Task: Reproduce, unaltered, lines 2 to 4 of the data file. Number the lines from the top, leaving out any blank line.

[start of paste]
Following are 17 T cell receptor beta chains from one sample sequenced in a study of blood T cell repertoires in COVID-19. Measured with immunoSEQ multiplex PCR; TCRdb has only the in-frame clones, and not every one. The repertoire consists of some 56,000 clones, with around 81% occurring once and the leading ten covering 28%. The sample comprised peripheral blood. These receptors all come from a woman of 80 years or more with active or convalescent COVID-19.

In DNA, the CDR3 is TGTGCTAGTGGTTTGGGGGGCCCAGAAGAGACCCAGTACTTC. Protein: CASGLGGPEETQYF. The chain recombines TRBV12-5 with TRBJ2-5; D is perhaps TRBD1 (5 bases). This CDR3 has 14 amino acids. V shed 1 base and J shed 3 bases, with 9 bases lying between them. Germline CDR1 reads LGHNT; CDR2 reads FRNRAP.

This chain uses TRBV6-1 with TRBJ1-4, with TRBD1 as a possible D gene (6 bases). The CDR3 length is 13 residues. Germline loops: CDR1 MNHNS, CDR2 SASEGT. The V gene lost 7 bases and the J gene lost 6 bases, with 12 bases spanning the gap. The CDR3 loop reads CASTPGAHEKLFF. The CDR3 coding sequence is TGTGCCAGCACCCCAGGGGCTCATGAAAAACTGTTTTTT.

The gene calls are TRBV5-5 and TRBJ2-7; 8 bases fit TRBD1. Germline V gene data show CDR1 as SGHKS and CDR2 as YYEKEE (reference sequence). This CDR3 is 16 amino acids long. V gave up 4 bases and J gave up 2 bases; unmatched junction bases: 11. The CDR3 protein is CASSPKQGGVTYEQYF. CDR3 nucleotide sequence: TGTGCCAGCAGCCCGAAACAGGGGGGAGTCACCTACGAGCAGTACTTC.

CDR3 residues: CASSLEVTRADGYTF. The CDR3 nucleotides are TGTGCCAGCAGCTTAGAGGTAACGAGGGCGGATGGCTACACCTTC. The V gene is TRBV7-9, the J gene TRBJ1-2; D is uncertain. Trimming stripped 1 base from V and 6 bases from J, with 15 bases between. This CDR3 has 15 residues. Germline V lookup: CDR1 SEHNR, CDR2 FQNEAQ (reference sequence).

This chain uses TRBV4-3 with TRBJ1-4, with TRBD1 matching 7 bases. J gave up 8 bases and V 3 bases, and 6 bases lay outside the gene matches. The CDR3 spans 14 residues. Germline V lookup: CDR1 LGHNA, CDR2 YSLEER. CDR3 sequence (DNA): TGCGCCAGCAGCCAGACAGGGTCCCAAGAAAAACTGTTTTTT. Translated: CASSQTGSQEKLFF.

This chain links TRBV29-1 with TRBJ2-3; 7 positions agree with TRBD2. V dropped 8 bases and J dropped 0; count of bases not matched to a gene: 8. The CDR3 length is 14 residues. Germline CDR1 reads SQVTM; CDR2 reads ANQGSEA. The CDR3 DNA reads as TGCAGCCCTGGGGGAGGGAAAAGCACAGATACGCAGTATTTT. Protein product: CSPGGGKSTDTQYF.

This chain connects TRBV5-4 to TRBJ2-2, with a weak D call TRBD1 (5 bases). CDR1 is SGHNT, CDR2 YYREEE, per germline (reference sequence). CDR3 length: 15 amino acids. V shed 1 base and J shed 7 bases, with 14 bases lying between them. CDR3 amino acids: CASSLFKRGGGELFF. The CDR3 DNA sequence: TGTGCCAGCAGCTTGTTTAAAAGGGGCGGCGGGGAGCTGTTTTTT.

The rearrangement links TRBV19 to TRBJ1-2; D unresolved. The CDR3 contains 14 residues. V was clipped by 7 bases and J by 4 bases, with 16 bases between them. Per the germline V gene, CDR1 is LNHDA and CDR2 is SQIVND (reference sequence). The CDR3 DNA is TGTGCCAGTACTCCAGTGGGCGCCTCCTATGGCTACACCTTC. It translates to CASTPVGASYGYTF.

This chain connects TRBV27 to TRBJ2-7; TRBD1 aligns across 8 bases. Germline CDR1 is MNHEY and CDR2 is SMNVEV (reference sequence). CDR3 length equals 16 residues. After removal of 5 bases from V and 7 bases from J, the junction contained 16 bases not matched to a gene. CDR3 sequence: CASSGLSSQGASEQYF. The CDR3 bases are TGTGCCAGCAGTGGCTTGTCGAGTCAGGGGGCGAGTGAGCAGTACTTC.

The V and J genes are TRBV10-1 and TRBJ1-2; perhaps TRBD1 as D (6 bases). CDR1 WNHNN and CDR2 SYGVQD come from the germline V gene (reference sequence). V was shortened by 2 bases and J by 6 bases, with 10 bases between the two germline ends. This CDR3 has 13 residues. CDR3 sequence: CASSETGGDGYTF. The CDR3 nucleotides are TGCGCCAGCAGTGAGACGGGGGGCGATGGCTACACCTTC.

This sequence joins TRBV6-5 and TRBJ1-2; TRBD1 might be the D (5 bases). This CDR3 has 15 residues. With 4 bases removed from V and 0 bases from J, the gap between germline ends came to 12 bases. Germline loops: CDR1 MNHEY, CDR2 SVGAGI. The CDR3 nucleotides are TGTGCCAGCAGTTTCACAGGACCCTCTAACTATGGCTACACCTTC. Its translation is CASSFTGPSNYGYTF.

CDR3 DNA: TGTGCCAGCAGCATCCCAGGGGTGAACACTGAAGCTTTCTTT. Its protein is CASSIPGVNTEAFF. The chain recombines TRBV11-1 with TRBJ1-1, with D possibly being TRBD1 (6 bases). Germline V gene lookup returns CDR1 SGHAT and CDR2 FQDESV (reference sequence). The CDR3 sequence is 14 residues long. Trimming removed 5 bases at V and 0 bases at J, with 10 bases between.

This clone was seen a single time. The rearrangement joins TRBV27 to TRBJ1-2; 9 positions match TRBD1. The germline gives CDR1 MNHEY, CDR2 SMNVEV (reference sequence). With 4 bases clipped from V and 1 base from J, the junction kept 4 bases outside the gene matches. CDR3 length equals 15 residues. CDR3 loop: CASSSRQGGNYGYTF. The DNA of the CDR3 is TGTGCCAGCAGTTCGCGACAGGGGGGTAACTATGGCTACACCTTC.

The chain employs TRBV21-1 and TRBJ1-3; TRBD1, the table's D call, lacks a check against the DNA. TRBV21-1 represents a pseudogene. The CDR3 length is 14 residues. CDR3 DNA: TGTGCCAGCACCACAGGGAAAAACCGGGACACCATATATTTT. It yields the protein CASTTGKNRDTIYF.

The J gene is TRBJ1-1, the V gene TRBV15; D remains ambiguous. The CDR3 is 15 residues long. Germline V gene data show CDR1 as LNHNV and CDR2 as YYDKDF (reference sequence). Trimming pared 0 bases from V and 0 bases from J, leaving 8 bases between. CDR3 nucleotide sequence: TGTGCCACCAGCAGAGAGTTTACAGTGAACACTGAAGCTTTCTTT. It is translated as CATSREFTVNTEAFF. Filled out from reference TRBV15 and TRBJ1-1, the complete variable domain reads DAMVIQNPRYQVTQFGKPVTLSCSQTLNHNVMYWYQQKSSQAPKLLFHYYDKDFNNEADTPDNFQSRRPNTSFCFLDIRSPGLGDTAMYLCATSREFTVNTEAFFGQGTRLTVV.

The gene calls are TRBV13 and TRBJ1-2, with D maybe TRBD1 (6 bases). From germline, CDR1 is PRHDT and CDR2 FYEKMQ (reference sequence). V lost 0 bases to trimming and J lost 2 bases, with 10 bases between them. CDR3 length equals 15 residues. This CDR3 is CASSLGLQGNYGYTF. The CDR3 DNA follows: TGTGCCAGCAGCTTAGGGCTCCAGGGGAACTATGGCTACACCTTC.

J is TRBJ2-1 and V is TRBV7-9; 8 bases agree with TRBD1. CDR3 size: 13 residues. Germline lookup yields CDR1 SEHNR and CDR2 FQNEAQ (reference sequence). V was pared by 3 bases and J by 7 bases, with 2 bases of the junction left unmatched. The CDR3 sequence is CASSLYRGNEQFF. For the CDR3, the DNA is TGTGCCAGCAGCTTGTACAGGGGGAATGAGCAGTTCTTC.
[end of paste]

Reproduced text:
In DNA, the CDR3 is TGTGCTAGTGGTTTGGGGGGCCCAGAAGAGACCCAGTACTTC. Protein: CASGLGGPEETQYF. The chain recombines TRBV12-5 with TRBJ2-5; D is perhaps TRBD1 (5 bases). This CDR3 has 14 amino acids. V shed 1 base and J shed 3 bases, with 9 bases lying between them. Germline CDR1 reads LGHNT; CDR2 reads FRNRAP.

This chain uses TRBV6-1 with TRBJ1-4, with TRBD1 as a possible D gene (6 bases). The CDR3 length is 13 residues. Germline loops: CDR1 MNHNS, CDR2 SASEGT. The V gene lost 7 bases and the J gene lost 6 bases, with 12 bases spanning the gap. The CDR3 loop reads CASTPGAHEKLFF. The CDR3 coding sequence is TGTGCCAGCACCCCAGGGGCTCATGAAAAACTGTTTTTT.

The gene calls are TRBV5-5 and TRBJ2-7; 8 bases fit TRBD1. Germline V gene data show CDR1 as SGHKS and CDR2 as YYEKEE (reference sequence). This CDR3 is 16 amino acids long. V gave up 4 bases and J gave up 2 bases; unmatched junction bases: 11. The CDR3 protein is CASSPKQGGVTYEQYF. CDR3 nucleotide sequence: TGTGCCAGCAGCCCGAAACAGGGGGGAGTCACCTACGAGCAGTACTTC.